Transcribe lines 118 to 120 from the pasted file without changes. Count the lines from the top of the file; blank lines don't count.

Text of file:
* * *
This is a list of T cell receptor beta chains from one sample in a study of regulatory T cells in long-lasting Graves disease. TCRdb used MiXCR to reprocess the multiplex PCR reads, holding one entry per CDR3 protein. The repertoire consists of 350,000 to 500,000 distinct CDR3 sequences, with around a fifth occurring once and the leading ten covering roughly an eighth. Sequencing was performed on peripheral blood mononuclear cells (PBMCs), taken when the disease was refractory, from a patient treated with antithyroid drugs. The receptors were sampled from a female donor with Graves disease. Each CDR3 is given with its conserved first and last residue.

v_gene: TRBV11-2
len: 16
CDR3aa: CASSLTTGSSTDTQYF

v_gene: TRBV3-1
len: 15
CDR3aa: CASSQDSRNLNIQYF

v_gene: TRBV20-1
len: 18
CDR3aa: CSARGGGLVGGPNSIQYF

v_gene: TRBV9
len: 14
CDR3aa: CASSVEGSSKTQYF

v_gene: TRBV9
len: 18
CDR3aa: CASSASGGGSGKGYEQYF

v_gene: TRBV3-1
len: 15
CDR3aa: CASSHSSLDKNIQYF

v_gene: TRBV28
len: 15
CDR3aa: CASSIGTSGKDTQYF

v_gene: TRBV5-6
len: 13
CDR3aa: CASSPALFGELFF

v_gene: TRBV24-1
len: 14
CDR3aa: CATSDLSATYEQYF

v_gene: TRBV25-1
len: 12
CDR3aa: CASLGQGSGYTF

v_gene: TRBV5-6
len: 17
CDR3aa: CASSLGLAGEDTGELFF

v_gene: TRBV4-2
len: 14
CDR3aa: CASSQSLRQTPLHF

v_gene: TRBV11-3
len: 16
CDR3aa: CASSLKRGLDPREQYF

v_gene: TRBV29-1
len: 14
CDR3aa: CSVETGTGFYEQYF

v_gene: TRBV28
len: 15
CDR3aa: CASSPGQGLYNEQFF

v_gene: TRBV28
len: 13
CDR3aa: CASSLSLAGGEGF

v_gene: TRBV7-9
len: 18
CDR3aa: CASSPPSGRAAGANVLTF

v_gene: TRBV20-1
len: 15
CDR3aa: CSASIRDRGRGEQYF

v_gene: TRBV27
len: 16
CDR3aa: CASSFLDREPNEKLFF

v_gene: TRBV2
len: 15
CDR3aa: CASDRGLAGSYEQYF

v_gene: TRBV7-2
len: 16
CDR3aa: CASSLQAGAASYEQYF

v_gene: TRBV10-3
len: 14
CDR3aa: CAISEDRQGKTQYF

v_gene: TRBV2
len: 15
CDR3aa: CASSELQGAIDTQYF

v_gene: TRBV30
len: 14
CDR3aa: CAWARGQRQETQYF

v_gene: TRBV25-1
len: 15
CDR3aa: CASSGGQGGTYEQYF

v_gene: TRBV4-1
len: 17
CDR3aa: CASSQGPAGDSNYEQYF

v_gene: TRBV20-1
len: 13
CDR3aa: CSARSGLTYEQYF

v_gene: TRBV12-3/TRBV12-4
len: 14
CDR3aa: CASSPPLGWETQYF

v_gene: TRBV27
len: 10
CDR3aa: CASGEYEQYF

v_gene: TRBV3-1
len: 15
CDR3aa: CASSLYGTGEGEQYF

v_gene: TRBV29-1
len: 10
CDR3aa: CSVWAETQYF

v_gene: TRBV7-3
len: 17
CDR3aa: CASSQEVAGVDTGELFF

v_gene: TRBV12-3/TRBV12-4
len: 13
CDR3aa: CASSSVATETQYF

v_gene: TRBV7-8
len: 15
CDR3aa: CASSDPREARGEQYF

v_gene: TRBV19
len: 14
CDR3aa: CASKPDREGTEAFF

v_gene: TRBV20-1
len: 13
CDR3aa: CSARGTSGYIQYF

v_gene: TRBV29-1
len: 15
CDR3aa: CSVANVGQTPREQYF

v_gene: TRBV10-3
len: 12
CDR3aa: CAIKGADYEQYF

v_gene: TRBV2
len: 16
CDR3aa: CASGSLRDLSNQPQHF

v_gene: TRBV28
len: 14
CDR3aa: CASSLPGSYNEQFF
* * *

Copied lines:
CDR3aa: CASGSLRDLSNQPQHF

v_gene: TRBV28
len: 14